“I don’t know if you’ve ever noticed, but when Jack gets nervous or angry, he has a little twitch he does with his chin, and he goes bright red. Well, he did both. And as he walked past, he said, ‘Yeah, Arnold, just like they did for you all those times’.”

Other examples are not hard to find. Not so very long ago, the late Dave Hill and his fellow Champions Tour player, JC Snead, were to be found rolling around on the ground at the end of a practice range in a physical effort to resolve their latest dispute. Former US Ryder Cup player Corey Pavin had an eyeball-to-eyeball confrontation with Golf Channel reporter Jim Gray before last year’s Ryder Cup matches at Celtic Manor in Wales. And it can’t have failed to escape the attention of many golf fans that there is a definite edge to the relationship “enjoyed” by world number two Rory McIlroy and the man right behind him on the rankings, Lee Westwood.

The ladies have their moments too, of course. Just recently, the post-match festivities at the Solheim Cup matches in Ireland were reportedly marked by a loud and quite intense disagreement between US teammates Paula Creamer and the apparently injured Cristie Kerr. And another American, former LPGA player and now NBC commentator Dottie Pepper, is still persona non grata with many of her former colleagues for calling them “choking freaking dogs” in the wake of an earlier Solheim loss to the Europeans.

Then there’s South Africa’s own Rory Sabbatini. He’s a beauty, isn’t he? Earlier this year, the now almost completely Americanised Springbok had to be separated from fellow PGA Tour player Sean O’Hair after the pair had formed different views over the latter’s admittedly funereal pace of play. Sabbatini, of course, has some previous in that department. Few who witnessed it will ever forget the public humiliation of his playing partner, the glacial Ben Crane, during a tournament at Congressional near Washington. While Crane was hitting his approach to the 17th green, Sabbatini was already marching to the next tee, having previously holed out. The point was made.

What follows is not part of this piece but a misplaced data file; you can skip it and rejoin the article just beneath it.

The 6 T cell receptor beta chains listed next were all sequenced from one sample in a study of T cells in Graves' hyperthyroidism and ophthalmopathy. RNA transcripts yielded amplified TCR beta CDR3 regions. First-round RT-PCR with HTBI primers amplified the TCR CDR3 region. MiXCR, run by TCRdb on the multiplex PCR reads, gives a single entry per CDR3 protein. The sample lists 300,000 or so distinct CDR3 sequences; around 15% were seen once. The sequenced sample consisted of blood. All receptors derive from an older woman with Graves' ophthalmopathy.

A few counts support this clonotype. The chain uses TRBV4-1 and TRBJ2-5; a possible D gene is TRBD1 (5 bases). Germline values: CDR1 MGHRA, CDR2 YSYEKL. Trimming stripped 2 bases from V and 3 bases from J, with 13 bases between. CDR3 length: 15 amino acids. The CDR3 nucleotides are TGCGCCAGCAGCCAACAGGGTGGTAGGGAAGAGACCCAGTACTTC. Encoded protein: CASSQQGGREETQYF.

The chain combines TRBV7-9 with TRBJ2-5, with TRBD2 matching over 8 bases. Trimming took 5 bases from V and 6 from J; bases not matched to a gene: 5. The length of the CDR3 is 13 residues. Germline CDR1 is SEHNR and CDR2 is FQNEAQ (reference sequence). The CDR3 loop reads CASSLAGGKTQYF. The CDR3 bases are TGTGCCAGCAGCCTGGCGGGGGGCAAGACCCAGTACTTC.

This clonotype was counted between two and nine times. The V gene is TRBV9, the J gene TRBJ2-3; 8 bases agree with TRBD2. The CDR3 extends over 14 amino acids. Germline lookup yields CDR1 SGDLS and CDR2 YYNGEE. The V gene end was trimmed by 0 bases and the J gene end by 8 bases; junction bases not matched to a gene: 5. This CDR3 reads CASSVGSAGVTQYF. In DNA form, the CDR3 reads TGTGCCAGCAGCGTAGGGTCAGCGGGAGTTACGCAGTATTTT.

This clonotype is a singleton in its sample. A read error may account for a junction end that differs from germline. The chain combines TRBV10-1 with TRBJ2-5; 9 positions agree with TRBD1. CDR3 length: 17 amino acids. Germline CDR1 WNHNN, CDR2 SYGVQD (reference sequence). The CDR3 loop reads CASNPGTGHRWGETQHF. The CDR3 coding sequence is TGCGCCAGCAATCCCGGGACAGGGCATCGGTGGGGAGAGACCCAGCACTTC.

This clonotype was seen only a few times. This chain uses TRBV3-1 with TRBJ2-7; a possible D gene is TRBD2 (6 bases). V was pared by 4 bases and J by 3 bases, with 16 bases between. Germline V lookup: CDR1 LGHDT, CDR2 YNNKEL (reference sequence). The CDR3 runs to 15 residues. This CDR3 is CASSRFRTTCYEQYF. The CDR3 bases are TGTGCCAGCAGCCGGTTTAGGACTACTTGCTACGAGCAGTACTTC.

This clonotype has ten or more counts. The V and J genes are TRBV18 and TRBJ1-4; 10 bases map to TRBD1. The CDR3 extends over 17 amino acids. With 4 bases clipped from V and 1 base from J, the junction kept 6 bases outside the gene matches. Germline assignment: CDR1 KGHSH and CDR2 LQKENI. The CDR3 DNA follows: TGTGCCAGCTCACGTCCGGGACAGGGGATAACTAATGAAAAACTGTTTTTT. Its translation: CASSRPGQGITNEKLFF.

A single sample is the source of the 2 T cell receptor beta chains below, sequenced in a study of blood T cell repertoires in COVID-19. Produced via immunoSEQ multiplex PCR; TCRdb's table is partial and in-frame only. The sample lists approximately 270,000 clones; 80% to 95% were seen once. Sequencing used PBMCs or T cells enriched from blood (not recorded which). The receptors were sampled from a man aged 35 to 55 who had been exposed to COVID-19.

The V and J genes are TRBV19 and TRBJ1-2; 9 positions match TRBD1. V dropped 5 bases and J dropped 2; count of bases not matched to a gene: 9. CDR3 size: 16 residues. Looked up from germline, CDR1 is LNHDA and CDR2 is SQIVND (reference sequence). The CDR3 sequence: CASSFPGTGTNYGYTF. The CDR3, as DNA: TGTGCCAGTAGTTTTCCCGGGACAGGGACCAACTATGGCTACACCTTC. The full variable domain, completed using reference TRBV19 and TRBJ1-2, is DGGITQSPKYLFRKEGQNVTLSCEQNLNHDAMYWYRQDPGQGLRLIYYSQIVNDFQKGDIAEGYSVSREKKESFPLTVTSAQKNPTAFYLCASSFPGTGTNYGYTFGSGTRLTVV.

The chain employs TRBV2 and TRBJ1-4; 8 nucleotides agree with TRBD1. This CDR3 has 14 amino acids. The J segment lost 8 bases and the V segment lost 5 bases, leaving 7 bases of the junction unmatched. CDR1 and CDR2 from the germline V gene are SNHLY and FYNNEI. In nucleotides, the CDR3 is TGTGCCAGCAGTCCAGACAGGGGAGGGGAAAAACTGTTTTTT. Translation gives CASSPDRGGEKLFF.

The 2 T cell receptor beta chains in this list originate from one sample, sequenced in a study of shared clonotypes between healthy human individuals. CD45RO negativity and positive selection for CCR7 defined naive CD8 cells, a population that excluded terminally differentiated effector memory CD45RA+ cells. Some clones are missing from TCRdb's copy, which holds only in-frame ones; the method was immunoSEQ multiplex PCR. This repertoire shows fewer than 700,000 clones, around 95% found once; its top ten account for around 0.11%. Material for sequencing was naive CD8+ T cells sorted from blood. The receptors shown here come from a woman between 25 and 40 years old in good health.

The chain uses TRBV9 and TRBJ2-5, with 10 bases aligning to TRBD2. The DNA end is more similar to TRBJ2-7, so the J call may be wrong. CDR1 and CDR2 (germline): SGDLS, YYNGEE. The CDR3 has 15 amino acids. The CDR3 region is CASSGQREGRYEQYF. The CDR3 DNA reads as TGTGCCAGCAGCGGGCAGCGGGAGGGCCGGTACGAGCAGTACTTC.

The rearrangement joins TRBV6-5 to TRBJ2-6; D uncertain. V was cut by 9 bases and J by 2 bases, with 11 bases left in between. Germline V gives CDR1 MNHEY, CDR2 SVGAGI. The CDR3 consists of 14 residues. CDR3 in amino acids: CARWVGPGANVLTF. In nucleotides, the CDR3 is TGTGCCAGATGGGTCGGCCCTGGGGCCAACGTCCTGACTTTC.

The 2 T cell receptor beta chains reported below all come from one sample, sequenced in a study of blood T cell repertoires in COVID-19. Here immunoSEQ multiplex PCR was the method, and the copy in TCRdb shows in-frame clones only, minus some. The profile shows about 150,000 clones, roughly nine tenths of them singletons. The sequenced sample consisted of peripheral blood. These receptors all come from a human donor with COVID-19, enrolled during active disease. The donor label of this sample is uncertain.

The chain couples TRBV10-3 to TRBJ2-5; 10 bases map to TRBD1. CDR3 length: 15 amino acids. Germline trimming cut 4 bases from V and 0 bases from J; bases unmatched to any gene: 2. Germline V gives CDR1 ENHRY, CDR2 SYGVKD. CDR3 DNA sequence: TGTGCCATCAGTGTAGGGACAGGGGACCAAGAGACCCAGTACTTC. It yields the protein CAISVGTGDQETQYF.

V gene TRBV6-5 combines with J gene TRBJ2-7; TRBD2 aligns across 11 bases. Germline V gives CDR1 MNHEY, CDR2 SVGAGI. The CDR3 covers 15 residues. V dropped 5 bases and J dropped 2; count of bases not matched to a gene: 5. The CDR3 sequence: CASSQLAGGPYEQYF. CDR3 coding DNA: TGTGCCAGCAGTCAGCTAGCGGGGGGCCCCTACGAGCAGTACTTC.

Further back in time, golf wasn’t any more immune to public and private “frank exchanges of views”. The single-minded and often oblivious Nick Faldo – surprise, surprise – was involved in a few, ranging from his post-round “clyping” on Sandy Lyle and the infamous sticking plaster the Scot applied to his putter to prevent glare from the sun shining in his eyes, to his misguided decision not to offer opponent Graham March a half after his (Faldo’s) ball had clearly been thrown back on to the green by a spectator.

Our own Colin Montgomerie is another high-profile player who has burned a few bridges during his time on tour. In the immediate wake of Monty’s notoriously vague attempt at replacing his ball on the back of that bunker in Jakarta circa 2005, one prominent member of the European Tour hid below the dashboard of his car rather than engage in small-talk with the eight-time European No.1. That same player even now speaks with the Scot only when he has to, a trait in which he is far from alone. Open champion Darren Clarke, for example, has never been slow to conceal his continuing disdain for Monty’s actions.

So let’s not get too excited about “Allenby/Ogilvy-gate.” The sort of thing we saw in Australia has happened before – many times – and it will happen again. Especially if Allenby is involved. As one player who discreetly asked not be named, said only the other day: “Robert is a bit of a plonker. Always has been, always will be. Look at his record in the majors. It is pathetic. But he never blames himself. Everything is always someone else’s fault.”